Will sterling recover this week?
Weekly currency market update from Charles Purdy, director of Smart Currency Exchange.
Sterling struggled at the end of the week, losing ground against both the euro and the US dollar as the UK trade balance showed a larger deficit throughout the previous month than forecast. Despite falling close to a five-month low versus single currency, sterling showed a more resilient performance against the US dollar – although it did lose much of the ground it had gained on Thursday.
A bank holiday in the US today looks set to cut trading volumes throughout the day, but with three members of the Federal Reserve committee speaking throughout the day, there may well be some movement for sterling. Tuesday sees the first major data release from the UK, with confirmation of inflation figures throughout September. After slipping to 0% in August, this figure is expected to have remained flat throughout September. Wednesday’s jobs report from the UK could provide further movement for sterling, as we gain insight into state of the UK labour market. Average earnings have been steadily increasing throughout the past year, and with a further further improvement in this data forecast it could support sterling. Aside from this, attention is likely to be turned to the US, where a number of influential data releases are expected towards the end of the week.
Euro strengthens due to external movements
The euro had a strong day against sterling and the US dollar on Friday, but this was due to weakness from the two other currencies rather than strength from the Eurozone. A quiet data day for the single currency meant it could benefit from the struggles faced by the majority of other currencies – and begin this week in a strong position.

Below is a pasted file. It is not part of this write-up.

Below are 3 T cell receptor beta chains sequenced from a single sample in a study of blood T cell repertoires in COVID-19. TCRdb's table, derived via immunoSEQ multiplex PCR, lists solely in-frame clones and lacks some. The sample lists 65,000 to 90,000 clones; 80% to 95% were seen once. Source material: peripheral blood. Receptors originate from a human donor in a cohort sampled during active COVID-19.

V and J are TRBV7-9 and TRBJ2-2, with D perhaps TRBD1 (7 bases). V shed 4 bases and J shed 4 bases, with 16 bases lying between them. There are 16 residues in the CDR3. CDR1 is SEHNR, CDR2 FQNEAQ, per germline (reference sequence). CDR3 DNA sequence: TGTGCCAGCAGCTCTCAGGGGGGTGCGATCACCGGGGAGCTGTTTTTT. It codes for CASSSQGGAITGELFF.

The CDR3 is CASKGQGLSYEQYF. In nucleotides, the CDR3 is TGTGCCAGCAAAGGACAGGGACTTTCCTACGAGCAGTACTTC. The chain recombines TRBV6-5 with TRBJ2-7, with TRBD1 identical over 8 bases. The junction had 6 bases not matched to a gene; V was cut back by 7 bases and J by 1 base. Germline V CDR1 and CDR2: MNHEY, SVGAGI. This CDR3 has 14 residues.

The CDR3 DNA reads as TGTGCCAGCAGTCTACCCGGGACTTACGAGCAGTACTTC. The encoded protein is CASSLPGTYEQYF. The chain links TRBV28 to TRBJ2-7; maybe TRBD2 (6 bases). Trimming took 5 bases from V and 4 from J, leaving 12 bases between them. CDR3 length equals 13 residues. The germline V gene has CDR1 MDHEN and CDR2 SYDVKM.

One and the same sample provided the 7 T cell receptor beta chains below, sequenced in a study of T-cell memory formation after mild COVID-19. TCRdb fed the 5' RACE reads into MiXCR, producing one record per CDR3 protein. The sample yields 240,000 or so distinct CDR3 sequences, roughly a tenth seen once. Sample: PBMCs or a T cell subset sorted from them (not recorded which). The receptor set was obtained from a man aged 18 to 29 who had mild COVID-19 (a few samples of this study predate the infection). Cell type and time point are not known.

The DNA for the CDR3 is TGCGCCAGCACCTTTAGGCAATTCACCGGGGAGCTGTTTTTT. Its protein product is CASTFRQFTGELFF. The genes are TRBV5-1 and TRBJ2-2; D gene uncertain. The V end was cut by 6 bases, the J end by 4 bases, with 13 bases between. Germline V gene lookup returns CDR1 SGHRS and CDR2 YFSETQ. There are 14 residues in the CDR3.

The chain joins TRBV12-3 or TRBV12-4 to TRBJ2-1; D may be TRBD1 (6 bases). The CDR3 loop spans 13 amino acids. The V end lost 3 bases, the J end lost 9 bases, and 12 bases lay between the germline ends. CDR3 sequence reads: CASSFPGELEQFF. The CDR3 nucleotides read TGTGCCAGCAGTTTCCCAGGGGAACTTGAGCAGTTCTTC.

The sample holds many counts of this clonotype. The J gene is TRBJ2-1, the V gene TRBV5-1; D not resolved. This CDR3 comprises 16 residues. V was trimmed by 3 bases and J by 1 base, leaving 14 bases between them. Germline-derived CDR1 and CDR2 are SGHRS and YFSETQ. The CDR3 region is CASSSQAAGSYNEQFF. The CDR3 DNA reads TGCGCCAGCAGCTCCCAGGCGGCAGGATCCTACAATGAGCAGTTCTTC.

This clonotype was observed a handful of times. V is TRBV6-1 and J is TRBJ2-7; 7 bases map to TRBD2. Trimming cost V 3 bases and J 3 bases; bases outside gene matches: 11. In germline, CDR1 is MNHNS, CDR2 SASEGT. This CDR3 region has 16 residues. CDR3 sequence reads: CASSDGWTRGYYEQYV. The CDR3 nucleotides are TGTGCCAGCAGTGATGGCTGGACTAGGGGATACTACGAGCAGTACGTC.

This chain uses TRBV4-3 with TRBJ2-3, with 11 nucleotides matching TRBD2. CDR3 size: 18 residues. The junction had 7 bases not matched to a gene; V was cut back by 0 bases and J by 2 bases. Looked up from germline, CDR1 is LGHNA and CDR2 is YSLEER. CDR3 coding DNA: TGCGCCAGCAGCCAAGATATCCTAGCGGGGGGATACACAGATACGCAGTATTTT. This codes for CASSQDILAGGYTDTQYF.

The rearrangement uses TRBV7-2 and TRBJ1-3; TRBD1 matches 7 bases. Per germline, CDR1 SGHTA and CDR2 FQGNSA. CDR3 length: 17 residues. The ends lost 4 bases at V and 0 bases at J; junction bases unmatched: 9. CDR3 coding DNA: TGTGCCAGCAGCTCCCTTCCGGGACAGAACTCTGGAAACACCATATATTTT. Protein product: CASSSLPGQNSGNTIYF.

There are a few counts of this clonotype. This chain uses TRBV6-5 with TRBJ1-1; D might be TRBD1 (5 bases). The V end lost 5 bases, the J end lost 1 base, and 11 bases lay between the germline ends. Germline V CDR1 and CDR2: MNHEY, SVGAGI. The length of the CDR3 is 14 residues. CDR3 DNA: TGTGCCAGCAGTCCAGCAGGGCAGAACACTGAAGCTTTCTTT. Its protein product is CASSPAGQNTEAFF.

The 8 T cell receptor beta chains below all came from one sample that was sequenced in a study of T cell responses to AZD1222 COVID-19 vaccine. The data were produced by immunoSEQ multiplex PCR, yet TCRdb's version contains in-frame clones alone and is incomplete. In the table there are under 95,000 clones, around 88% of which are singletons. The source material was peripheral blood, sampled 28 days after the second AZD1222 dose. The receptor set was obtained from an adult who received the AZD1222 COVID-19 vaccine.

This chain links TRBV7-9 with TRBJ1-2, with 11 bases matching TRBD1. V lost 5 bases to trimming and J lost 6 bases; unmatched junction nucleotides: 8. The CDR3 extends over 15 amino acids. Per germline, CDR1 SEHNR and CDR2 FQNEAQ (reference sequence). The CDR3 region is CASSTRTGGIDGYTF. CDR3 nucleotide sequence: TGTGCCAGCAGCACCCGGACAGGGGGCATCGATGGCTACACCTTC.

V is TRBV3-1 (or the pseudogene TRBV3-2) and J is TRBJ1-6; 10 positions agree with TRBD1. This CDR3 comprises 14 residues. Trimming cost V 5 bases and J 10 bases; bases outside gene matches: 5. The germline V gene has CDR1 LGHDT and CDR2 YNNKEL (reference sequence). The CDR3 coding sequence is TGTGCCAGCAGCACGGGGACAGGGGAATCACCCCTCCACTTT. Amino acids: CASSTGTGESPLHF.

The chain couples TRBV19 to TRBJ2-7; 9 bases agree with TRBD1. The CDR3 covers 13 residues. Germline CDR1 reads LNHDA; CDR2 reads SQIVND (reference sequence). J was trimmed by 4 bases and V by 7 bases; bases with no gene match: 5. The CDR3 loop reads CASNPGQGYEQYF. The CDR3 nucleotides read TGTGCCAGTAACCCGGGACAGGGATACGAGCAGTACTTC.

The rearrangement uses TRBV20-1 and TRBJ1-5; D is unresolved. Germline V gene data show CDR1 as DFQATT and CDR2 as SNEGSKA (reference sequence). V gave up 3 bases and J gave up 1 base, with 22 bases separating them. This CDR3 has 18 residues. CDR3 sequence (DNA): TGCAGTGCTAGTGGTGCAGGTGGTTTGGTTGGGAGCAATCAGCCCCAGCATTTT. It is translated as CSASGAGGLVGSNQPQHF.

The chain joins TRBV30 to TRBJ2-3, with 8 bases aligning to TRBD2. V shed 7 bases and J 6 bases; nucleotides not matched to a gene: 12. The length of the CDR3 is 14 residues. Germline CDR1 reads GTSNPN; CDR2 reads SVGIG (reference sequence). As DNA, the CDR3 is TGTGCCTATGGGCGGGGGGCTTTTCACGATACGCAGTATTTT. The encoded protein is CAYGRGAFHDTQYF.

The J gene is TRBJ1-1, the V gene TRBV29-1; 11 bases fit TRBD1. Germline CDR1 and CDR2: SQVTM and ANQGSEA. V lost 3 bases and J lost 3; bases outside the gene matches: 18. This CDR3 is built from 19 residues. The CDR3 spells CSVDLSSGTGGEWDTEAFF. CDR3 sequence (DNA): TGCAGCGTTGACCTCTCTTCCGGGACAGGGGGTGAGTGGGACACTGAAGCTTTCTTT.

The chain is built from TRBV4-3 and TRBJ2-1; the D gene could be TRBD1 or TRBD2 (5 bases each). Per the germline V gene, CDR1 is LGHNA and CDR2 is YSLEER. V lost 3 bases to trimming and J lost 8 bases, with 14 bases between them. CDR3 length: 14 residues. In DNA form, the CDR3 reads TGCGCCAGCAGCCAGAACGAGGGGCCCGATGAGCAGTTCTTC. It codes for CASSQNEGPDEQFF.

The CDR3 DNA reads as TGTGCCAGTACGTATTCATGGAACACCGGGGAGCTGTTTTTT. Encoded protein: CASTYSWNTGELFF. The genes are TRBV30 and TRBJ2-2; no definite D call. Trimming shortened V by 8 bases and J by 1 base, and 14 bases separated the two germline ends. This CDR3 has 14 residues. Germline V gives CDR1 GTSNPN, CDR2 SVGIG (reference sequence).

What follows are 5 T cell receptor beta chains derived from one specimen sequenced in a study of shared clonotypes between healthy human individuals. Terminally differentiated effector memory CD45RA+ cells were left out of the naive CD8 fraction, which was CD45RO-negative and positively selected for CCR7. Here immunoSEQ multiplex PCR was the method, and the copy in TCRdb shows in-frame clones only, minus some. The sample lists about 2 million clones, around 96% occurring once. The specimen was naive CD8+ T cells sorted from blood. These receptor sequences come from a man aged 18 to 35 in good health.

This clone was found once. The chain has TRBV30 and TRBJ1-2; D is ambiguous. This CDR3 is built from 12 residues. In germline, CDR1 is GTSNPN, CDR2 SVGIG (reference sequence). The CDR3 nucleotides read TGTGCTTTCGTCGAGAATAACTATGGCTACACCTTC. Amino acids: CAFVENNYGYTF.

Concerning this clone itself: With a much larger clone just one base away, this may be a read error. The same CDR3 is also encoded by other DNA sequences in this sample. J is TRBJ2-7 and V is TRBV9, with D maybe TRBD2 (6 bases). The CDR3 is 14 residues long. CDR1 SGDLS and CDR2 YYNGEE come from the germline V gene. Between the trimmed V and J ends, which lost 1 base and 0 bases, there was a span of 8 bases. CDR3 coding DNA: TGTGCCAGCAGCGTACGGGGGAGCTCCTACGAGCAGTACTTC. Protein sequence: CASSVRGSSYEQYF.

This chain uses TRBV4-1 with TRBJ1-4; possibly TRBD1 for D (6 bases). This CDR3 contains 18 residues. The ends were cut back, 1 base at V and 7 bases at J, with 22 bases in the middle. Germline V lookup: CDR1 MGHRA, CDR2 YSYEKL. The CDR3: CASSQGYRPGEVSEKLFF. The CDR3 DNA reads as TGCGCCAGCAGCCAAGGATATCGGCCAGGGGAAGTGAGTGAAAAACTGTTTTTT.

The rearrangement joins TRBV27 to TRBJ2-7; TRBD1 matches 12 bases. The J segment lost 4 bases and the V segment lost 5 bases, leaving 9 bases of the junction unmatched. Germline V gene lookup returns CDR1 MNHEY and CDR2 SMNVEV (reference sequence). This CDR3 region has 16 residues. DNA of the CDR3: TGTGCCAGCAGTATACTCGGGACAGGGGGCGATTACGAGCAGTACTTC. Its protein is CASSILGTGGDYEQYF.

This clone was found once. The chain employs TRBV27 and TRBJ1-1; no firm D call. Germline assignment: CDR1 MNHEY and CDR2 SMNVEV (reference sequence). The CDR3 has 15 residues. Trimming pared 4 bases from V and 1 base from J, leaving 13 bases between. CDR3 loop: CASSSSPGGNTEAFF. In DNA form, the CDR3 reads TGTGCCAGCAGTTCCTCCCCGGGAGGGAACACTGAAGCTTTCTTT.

This week, ZEW business confidence data from Germany is released on Tuesday, and is forecast to drop from August’s figure of 67.5 down to 65. Industrial production data from the Eurozone will be released on Wednesday, and this is expected to fall from 0.6% down to -0.5%. A negative figure can affect the single currency as a whole as it implies that production is shrinking – and this in turn fuels concerns about the eurozone on the whole.
US dollar expected to be affected by numerous releases this week
Following the US Federal Reserve meeting minutes on Thursday, the US dollar weakened in response to the dovish views on a rate rise – however, these losses were soon wiped off thanks to weak trade balance data from the UK. Federal Reserve member Dudley backed up previous statements on Friday promoting the idea of a rate rise this year.
With banks shut today due to Columbus Day, attention will turn to both Wednesday and Thursday. Wednesday will see Key Retail Sales figures released, and this is expected to be a negative figure for the first time in three months; producer inflation data is also released on Wednesday and expected to post a negative figure. Thursday has the release of Consumer inflation – and forecasts expect to see negative inflation for the second consecutive month. If these results are released as expected, we may well see talk regarding an interest rate rise this year be pushed back to 2016 and weaken the US dollar further. This week will finish off with Industrial production on Friday – also expected to post another disappointing figure – alongside consumer sentiment, which is expected to show the only positive signs for the week with an increase.
Plethora of information expected from Australia this week
Australia will be the busiest of the exotic currencies this week, with three major releases that will affect their Dollar. The Antipodean nation ended last week strongly, gaining more than 1% against both sterling and the US dollar, and will hoping for much of the same. Early Tuesday the National Australia Bank (NAB) Business Confidence is unveiled; after falling last month, the Australians will be hoping for some stronger data this time. Thursday will offer some insight into Australia’s unemployment statistics. The pivotal Employment Change and Unemployment Rate are released simultaneously and can often have a significant effect on the market.